The other reason that mules were preferred by people who could afford them. The oxen were cheaper, but mules were preferred because they’re a lot faster. A mule travels at, you spend most of the day at what they call a fast walk. That’s about 4 miles 4.5 miles an hour, but you can do 25, 30 miles a day pretty easily. Oxen move at about 2.5 miles an hour and they’re just very ponderous and slow. They’re very strong and very reliable, but ponderous and slow.
There’s a whole chapter in the book, I probably shouldn’t wast the time here, but there’s a whole chapter in the book about how the mule developed and how it was really the mule that made America. The mule created America and it’s a very unique story about how they got here and how we were finally able to learn to breed them and so forth.
Brett McKay: Yeah, I thought that was one of the most interesting parts of the book because being in the south, people typically think of the mules for just like hick thing, right? It’s what poor people … but like most of the mules in America, right, am I correct? They came from George Washington’s original stock.
Rinker Buck: Right, right. After the American Revolution, America was finally able to begin importing these things called the mammoth jacks which is what you breed to a female horse to get a big giraffe mule and we did not have, as a country, we did not have access to the mammoth jacks parts in the American Revolution because the two countries that controlled that breed, which was Spain and France wouldn’t allow the trade of those mammoth jacks. They wouldn’t allow any to come to the country because they were, of course engaged in not only a war, but a trade war with Britain and they were going to help the British colonies. As soon as the Revolution was over and George Washington was now a global hero for having trounced the enemies of Spain and France, the royal stables of both countries essentially just sent us as many mammoth jacks as we wanted and they sent them to George Washington and he’s the guy that got the mules started.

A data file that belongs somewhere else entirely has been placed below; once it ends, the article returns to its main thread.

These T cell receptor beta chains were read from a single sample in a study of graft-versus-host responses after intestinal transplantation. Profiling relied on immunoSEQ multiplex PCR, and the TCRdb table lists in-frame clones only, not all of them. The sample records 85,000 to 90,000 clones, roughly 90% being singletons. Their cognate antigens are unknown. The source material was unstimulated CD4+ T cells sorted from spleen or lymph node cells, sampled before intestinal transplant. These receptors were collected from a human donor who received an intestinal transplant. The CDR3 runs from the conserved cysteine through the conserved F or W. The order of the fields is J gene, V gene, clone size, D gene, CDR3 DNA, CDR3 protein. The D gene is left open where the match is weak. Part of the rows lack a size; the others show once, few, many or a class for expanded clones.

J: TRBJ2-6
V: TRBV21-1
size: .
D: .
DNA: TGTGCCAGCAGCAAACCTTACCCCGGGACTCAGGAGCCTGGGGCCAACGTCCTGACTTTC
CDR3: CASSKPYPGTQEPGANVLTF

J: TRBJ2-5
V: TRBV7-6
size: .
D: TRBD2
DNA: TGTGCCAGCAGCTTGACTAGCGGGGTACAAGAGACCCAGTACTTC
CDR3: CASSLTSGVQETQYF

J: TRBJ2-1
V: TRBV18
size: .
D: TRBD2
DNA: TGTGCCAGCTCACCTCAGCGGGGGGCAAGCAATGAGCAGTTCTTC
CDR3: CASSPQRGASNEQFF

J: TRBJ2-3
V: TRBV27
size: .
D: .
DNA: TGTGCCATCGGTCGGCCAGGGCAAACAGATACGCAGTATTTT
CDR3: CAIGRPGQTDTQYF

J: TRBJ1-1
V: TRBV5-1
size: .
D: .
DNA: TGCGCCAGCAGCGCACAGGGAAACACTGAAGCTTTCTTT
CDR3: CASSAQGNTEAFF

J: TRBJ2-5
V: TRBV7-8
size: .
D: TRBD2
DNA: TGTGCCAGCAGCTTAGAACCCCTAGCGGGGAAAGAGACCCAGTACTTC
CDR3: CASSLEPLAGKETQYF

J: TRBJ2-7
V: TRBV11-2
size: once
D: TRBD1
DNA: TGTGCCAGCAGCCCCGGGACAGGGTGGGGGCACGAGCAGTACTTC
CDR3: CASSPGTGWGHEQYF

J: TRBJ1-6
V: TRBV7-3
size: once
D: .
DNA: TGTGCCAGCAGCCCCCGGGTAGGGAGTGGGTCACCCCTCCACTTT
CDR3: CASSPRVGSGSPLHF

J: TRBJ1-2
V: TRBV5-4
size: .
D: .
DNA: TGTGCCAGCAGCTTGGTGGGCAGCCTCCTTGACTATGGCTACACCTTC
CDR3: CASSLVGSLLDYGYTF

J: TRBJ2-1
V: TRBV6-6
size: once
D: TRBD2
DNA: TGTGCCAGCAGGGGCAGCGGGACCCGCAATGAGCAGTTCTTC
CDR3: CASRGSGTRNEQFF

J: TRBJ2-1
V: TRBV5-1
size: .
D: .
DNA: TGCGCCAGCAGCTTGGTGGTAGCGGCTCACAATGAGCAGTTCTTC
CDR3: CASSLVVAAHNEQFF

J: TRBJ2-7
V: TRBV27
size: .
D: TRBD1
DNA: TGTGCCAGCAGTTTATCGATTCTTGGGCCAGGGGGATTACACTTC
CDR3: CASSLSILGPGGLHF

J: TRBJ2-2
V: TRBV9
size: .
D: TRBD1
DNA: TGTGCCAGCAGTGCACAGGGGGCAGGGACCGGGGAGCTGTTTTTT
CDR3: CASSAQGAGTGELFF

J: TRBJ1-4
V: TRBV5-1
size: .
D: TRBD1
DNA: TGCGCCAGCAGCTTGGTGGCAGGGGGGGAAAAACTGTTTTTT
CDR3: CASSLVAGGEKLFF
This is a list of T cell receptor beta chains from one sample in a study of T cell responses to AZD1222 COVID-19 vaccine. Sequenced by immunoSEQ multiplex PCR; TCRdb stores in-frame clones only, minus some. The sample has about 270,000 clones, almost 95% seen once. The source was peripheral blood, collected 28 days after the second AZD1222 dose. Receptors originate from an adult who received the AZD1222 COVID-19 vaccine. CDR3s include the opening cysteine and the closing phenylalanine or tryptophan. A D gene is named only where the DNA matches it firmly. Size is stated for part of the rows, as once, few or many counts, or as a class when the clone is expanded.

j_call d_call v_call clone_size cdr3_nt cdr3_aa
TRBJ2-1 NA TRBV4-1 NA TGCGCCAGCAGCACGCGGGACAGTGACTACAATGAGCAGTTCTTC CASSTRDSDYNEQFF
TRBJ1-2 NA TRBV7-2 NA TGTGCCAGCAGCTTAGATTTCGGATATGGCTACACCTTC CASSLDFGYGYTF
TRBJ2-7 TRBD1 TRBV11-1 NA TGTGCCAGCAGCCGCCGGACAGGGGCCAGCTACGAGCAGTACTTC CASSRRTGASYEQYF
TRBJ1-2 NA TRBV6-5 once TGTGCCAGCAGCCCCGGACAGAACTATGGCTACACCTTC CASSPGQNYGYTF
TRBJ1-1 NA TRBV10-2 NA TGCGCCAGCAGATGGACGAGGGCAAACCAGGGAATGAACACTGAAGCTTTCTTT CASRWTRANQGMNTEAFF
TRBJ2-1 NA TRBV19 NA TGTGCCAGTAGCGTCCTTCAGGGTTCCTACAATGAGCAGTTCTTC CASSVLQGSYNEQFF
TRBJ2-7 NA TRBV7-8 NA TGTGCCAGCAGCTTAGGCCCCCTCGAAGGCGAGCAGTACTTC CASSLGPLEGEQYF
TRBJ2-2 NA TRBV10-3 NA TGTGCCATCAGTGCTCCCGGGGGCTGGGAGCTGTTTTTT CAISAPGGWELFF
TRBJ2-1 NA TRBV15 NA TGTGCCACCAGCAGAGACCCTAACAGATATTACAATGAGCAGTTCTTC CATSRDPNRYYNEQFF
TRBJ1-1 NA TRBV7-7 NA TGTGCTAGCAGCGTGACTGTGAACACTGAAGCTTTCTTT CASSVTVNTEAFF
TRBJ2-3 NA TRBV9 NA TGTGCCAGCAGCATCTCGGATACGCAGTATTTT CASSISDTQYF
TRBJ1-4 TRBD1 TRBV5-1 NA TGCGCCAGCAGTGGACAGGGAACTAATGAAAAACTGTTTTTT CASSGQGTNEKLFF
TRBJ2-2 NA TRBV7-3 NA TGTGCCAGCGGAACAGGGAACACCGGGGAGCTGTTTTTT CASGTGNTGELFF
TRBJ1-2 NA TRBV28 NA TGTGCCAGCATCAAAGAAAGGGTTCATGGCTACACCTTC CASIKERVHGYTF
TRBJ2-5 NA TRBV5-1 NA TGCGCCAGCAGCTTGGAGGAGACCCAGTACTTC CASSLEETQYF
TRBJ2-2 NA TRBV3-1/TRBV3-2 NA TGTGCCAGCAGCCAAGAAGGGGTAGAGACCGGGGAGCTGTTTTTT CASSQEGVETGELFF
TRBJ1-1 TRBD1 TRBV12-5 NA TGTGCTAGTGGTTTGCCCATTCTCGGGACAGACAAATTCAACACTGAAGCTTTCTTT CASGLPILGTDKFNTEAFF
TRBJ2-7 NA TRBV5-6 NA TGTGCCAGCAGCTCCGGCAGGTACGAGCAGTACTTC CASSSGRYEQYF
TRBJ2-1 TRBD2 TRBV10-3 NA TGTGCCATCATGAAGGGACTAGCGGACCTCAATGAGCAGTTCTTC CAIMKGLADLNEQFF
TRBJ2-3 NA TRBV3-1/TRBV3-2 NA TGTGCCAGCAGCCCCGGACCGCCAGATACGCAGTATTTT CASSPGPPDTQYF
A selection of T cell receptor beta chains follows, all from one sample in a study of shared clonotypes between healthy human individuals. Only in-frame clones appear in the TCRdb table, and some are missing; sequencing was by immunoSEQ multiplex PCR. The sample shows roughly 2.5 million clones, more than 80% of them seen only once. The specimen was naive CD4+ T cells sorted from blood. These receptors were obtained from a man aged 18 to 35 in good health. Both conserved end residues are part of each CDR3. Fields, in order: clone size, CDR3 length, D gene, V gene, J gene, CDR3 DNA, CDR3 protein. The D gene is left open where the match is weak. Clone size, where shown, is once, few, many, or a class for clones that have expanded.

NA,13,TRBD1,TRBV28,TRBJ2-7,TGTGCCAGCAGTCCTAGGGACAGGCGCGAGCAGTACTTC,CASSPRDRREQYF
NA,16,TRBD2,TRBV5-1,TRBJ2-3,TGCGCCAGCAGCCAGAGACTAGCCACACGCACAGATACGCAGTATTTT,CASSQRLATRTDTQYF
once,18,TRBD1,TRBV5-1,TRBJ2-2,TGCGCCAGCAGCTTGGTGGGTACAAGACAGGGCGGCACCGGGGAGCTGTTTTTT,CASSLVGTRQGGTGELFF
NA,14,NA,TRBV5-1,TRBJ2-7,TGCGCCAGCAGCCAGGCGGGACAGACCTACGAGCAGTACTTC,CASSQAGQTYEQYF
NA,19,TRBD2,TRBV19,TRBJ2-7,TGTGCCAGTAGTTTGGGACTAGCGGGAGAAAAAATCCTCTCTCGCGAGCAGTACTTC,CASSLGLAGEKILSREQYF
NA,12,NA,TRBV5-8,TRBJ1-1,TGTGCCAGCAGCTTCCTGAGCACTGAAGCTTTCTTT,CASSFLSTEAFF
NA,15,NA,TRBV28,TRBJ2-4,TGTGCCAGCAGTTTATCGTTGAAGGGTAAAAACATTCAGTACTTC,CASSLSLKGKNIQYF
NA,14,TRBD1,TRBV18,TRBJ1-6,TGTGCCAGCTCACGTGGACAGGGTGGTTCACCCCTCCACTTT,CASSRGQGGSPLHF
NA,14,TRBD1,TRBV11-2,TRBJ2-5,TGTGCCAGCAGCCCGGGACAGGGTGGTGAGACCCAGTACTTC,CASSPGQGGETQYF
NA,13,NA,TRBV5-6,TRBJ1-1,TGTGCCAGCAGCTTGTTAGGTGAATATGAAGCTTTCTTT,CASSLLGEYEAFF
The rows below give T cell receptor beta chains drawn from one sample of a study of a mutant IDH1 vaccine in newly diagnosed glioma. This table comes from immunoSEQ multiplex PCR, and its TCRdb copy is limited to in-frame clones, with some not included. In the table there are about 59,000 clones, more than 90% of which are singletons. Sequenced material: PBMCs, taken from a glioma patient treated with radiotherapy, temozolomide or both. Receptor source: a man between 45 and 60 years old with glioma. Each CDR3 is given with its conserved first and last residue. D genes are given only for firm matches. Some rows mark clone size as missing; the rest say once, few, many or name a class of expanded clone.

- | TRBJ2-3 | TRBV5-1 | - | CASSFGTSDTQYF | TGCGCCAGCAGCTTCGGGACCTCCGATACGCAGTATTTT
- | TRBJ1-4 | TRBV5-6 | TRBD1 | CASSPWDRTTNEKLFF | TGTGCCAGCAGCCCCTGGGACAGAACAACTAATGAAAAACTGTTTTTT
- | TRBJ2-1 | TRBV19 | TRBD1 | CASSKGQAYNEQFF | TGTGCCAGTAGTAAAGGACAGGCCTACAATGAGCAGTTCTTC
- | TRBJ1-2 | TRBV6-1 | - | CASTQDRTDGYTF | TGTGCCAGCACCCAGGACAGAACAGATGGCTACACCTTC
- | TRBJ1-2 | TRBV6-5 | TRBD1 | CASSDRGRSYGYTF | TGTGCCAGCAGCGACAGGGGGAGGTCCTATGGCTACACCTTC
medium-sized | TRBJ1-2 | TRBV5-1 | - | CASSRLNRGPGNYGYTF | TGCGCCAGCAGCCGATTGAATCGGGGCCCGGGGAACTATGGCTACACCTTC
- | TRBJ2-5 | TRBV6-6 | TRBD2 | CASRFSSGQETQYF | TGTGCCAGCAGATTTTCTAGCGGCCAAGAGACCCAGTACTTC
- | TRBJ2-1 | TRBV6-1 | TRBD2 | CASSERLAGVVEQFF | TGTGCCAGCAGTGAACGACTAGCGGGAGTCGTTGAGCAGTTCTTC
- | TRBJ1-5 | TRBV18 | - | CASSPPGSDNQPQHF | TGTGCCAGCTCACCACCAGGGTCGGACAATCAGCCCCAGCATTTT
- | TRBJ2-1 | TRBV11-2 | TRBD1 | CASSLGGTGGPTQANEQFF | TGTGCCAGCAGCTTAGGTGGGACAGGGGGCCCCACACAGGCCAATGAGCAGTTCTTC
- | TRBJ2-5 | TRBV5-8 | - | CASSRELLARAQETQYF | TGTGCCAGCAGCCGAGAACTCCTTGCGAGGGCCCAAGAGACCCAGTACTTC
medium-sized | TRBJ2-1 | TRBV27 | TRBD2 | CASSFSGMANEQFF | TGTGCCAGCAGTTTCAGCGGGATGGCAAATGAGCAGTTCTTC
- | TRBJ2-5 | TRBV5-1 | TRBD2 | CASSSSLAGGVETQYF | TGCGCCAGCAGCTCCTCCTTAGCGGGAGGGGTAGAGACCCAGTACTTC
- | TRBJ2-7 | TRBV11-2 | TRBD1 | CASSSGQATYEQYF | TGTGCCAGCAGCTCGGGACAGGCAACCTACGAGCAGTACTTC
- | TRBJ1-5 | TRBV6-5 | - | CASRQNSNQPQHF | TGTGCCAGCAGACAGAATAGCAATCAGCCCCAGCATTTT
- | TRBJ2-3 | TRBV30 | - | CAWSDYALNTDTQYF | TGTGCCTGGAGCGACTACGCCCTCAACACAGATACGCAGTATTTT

They weren’t a southern animal either, even though they all started down there. If you go back and look at the Canal Era which was this glorious, wonderful era in American history, up north, everywhere else, we actually had more canals up north than there were anywhere else in the country. Of all the old pictures you see, of all the old mythologies, all the old Erie Canal songs and stuff that kids used to learn in school, show mules in the north pulling the canal boats. Mules were everywhere.
Brett McKay: Yeah, and they’re still used today and you mention the military still has a mule team that they take them out to Afghanistan to cross …
Rinker Buck: Yeah the military actually has 2 separate locations for mules at this point. One in Alabama and one in California and they keep riding mules and packing mules etcetera because you could always get a crisis like we had in Afghanistan where you’ve got to get supplies in there and you can’t drop them in, whatever. In fact some of our earliest attacks on the Taliban were done with the aid of mule packs so the American military still maintains them. They’ve actually come back in vogue. They’re a very fashionable animal now. People are breeding mules, fancy pets and walking mules and all this kind of stuff. Again, I get into that in the book and it’s pretty fascinating.